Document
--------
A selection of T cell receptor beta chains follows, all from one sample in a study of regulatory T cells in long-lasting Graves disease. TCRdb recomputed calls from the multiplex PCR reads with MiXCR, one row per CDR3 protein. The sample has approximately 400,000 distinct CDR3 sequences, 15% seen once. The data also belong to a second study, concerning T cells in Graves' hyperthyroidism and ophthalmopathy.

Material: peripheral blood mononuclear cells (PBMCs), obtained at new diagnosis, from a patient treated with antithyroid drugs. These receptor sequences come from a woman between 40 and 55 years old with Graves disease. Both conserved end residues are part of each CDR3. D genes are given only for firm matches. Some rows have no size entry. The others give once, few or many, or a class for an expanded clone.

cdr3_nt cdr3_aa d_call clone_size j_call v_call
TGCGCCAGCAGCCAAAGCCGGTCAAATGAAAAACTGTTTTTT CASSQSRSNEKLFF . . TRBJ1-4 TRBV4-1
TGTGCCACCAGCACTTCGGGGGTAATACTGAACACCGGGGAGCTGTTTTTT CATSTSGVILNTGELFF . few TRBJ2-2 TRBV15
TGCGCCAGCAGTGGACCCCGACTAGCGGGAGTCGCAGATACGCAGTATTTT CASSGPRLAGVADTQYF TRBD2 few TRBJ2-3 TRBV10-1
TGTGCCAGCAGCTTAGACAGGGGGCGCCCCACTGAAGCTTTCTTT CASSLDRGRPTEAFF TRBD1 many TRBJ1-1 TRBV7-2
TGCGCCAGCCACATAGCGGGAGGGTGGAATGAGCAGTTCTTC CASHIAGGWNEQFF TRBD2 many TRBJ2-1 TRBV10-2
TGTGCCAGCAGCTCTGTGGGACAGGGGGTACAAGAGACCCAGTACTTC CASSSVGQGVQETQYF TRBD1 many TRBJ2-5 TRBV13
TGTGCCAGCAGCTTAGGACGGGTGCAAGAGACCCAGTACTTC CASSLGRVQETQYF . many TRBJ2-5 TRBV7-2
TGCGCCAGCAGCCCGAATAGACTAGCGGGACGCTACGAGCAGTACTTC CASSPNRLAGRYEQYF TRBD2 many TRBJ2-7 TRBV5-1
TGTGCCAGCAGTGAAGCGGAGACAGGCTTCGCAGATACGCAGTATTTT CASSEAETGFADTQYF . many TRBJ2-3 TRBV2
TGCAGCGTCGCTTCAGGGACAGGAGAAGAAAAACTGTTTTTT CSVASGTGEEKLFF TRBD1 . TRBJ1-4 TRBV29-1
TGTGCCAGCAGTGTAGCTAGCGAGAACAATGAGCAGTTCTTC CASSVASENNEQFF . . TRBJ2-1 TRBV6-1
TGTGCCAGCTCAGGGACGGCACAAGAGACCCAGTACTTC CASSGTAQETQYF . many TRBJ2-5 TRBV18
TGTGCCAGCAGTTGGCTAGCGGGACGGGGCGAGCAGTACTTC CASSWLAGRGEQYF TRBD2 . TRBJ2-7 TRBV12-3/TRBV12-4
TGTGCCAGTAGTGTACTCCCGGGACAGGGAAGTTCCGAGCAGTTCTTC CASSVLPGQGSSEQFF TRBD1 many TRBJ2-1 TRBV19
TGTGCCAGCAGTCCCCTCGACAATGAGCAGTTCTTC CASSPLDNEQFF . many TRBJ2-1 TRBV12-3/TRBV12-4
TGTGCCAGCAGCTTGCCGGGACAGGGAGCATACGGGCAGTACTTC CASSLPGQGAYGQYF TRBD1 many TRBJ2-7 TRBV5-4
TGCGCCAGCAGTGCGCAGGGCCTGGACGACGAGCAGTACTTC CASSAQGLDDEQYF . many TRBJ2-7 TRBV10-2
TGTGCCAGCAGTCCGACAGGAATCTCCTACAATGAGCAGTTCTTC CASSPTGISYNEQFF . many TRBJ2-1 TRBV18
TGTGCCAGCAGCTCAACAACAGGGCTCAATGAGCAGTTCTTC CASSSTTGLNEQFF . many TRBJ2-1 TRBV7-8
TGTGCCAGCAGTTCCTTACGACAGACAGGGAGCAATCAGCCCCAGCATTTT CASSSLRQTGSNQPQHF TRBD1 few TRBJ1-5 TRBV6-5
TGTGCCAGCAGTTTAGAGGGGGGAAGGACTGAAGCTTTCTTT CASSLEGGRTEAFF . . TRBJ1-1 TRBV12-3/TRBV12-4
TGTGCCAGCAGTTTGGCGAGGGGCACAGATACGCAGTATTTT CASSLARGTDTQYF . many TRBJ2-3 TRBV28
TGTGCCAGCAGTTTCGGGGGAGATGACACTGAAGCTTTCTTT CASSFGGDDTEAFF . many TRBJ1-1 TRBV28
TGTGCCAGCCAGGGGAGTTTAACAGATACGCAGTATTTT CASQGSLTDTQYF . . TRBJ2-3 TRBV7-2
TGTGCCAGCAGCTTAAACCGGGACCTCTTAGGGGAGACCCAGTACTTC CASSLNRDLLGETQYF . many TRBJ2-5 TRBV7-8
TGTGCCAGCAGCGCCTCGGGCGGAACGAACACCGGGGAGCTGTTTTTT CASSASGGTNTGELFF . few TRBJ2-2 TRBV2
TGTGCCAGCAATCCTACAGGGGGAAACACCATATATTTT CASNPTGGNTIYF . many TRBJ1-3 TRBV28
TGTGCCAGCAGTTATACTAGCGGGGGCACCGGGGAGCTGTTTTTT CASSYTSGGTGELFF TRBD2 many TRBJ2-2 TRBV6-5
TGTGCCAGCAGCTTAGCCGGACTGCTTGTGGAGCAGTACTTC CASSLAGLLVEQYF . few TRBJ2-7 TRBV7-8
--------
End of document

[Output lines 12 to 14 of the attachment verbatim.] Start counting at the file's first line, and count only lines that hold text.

TGTGCCAGCAGTGAAGCGGAGACAGGCTTCGCAGATACGCAGTATTTT CASSEAETGFADTQYF . many TRBJ2-3 TRBV2
TGCAGCGTCGCTTCAGGGACAGGAGAAGAAAAACTGTTTTTT CSVASGTGEEKLFF TRBD1 . TRBJ1-4 TRBV29-1
TGTGCCAGCAGTGTAGCTAGCGAGAACAATGAGCAGTTCTTC CASSVASENNEQFF . . TRBJ2-1 TRBV6-1